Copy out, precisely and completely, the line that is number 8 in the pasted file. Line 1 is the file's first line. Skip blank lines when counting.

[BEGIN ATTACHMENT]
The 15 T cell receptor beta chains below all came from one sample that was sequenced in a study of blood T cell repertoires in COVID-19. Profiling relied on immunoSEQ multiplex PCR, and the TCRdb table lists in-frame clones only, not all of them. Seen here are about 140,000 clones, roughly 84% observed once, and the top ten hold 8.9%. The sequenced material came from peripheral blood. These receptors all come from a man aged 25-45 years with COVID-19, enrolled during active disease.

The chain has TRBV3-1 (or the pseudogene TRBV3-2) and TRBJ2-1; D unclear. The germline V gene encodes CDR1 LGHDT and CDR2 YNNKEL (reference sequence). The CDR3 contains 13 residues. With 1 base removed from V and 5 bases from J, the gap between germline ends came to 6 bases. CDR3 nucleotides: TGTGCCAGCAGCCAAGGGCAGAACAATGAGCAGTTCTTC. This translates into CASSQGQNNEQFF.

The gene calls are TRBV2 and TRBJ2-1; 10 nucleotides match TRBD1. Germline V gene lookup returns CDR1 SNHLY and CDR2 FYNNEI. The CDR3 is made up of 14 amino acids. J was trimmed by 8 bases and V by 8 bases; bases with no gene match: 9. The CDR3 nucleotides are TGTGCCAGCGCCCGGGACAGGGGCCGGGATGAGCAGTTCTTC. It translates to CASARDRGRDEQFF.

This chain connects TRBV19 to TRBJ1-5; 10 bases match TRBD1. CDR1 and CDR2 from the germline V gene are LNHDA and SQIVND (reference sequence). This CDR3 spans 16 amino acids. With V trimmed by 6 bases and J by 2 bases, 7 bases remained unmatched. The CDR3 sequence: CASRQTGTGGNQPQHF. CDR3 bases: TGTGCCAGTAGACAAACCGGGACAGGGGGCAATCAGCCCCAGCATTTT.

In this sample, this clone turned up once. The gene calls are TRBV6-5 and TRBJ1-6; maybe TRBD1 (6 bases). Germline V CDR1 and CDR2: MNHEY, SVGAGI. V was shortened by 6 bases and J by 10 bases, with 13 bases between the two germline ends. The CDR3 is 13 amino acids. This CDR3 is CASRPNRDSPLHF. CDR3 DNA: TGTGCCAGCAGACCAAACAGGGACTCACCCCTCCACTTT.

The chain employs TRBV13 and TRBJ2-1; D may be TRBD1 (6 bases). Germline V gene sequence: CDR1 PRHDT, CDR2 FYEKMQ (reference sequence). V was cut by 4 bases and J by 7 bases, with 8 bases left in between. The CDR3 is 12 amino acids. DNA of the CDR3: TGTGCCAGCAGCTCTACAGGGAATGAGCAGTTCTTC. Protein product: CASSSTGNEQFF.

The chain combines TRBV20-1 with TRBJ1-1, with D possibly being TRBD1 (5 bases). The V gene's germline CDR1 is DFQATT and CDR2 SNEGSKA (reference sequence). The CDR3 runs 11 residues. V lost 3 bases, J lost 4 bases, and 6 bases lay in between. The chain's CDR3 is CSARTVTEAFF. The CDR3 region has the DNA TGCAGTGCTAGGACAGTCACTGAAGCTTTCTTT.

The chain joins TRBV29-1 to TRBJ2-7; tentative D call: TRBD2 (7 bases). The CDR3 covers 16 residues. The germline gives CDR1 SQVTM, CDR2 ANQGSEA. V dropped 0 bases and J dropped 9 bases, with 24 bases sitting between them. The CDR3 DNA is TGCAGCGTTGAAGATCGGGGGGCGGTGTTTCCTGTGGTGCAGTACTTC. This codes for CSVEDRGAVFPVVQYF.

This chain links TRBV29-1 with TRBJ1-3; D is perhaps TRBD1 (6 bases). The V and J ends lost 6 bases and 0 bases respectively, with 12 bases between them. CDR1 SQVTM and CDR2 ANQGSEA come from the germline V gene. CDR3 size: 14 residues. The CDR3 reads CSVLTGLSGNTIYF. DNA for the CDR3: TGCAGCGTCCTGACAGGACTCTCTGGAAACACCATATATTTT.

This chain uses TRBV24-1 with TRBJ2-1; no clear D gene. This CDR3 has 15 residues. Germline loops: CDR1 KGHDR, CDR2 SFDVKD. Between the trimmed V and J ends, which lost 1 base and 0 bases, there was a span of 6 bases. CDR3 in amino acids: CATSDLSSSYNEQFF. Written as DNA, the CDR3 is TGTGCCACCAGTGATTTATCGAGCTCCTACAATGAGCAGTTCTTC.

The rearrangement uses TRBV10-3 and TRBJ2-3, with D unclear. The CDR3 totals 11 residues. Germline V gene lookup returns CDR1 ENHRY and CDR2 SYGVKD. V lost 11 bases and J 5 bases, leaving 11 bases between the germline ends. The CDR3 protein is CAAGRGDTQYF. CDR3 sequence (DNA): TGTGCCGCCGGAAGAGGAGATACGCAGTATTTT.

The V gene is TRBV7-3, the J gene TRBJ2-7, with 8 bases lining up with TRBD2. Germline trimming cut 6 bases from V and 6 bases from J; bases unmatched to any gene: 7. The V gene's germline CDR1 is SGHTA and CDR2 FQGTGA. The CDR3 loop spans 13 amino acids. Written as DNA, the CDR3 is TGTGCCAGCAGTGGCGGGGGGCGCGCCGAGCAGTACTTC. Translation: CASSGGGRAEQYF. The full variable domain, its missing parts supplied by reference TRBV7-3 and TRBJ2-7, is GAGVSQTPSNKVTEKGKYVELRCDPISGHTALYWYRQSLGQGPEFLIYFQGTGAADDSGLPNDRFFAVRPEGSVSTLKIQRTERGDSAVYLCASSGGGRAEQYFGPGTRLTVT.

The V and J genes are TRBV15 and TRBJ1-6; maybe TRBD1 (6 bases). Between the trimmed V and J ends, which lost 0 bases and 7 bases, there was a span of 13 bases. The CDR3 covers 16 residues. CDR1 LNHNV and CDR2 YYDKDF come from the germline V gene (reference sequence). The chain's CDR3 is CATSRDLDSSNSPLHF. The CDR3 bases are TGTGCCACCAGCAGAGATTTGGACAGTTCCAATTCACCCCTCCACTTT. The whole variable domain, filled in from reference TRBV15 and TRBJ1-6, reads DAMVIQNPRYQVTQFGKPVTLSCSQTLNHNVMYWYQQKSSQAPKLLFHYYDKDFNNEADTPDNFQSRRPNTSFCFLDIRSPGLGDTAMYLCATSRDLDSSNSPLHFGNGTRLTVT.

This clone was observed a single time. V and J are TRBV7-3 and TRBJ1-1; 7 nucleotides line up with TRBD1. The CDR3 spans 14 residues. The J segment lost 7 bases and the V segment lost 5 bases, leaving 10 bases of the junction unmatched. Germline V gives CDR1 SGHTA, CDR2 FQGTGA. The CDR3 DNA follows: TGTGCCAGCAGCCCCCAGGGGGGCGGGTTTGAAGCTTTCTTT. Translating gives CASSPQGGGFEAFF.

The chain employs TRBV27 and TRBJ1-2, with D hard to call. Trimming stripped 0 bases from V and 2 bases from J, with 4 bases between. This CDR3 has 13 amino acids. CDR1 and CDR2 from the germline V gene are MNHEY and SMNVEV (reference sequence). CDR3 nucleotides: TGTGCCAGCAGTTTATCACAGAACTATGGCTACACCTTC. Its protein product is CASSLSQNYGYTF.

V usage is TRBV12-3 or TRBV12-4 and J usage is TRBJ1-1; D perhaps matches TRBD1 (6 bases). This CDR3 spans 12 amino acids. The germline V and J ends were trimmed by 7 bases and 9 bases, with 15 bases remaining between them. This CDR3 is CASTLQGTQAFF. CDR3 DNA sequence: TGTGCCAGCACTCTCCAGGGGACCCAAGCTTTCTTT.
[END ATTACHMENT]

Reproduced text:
The chain joins TRBV29-1 to TRBJ2-7; tentative D call: TRBD2 (7 bases). The CDR3 covers 16 residues. The germline gives CDR1 SQVTM, CDR2 ANQGSEA. V dropped 0 bases and J dropped 9 bases, with 24 bases sitting between them. The CDR3 DNA is TGCAGCGTTGAAGATCGGGGGGCGGTGTTTCCTGTGGTGCAGTACTTC. This codes for CSVEDRGAVFPVVQYF.